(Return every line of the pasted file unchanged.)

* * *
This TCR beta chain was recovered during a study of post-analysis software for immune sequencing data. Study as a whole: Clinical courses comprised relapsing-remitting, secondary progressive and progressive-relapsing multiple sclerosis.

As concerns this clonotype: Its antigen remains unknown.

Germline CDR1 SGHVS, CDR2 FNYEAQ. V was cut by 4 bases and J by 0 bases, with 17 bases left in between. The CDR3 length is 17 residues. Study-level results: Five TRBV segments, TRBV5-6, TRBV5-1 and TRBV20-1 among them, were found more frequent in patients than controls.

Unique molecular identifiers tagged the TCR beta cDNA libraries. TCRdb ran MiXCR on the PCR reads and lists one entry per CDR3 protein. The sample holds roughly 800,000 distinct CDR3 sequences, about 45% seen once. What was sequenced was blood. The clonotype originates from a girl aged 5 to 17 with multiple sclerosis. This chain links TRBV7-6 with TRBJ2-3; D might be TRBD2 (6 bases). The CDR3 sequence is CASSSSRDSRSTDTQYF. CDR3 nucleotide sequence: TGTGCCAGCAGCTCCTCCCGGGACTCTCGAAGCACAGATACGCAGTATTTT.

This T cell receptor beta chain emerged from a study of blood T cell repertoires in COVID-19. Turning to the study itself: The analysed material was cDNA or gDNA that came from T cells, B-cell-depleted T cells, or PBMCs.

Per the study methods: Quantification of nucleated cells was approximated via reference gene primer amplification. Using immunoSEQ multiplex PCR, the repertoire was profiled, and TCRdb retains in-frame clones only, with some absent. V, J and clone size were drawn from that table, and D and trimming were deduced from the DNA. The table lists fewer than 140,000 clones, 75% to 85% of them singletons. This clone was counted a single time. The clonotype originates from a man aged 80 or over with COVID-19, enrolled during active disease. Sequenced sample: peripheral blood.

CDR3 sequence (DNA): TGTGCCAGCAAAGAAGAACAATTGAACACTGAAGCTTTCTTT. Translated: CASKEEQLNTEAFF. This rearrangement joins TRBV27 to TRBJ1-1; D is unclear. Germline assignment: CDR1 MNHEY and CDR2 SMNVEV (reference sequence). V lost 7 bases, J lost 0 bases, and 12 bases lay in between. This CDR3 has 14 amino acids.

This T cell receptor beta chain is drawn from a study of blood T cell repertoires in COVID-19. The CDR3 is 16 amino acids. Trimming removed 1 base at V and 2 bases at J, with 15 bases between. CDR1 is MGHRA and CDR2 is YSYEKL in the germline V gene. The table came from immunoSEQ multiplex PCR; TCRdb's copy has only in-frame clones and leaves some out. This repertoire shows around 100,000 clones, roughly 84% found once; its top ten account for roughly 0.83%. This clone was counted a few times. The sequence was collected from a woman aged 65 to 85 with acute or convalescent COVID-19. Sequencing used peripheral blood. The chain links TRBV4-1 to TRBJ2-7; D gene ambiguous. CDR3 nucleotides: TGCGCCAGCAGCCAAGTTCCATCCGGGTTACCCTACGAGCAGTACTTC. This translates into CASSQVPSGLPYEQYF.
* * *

This TCR beta chain was recovered during a study of post-analysis software for immune sequencing data. Study as a whole: Clinical courses comprised relapsing-remitting, secondary progressive and progressive-relapsing multiple sclerosis.

As concerns this clonotype: Its antigen remains unknown.

Germline CDR1 SGHVS, CDR2 FNYEAQ. V was cut by 4 bases and J by 0 bases, with 17 bases left in between. The CDR3 length is 17 residues. Study-level results: Five TRBV segments, TRBV5-6, TRBV5-1 and TRBV20-1 among them, were found more frequent in patients than controls.

Unique molecular identifiers tagged the TCR beta cDNA libraries. TCRdb ran MiXCR on the PCR reads and lists one entry per CDR3 protein. The sample holds roughly 800,000 distinct CDR3 sequences, about 45% seen once. What was sequenced was blood. The clonotype originates from a girl aged 5 to 17 with multiple sclerosis. This chain links TRBV7-6 with TRBJ2-3; D might be TRBD2 (6 bases). The CDR3 sequence is CASSSSRDSRSTDTQYF. CDR3 nucleotide sequence: TGTGCCAGCAGCTCCTCCCGGGACTCTCGAAGCACAGATACGCAGTATTTT.

This T cell receptor beta chain emerged from a study of blood T cell repertoires in COVID-19. Turning to the study itself: The analysed material was cDNA or gDNA that came from T cells, B-cell-depleted T cells, or PBMCs.

Per the study methods: Quantification of nucleated cells was approximated via reference gene primer amplification. Using immunoSEQ multiplex PCR, the repertoire was profiled, and TCRdb retains in-frame clones only, with some absent. V, J and clone size were drawn from that table, and D and trimming were deduced from the DNA. The table lists fewer than 140,000 clones, 75% to 85% of them singletons. This clone was counted a single time. The clonotype originates from a man aged 80 or over with COVID-19, enrolled during active disease. Sequenced sample: peripheral blood.

CDR3 sequence (DNA): TGTGCCAGCAAAGAAGAACAATTGAACACTGAAGCTTTCTTT. Translated: CASKEEQLNTEAFF. This rearrangement joins TRBV27 to TRBJ1-1; D is unclear. Germline assignment: CDR1 MNHEY and CDR2 SMNVEV (reference sequence). V lost 7 bases, J lost 0 bases, and 12 bases lay in between. This CDR3 has 14 amino acids.

This T cell receptor beta chain is drawn from a study of blood T cell repertoires in COVID-19. The CDR3 is 16 amino acids. Trimming removed 1 base at V and 2 bases at J, with 15 bases between. CDR1 is MGHRA and CDR2 is YSYEKL in the germline V gene. The table came from immunoSEQ multiplex PCR; TCRdb's copy has only in-frame clones and leaves some out. This repertoire shows around 100,000 clones, roughly 84% found once; its top ten account for roughly 0.83%. This clone was counted a few times. The sequence was collected from a woman aged 65 to 85 with acute or convalescent COVID-19. Sequencing used peripheral blood. The chain links TRBV4-1 to TRBJ2-7; D gene ambiguous. CDR3 nucleotides: TGCGCCAGCAGCCAAGTTCCATCCGGGTTACCCTACGAGCAGTACTTC. This translates into CASSQVPSGLPYEQYF.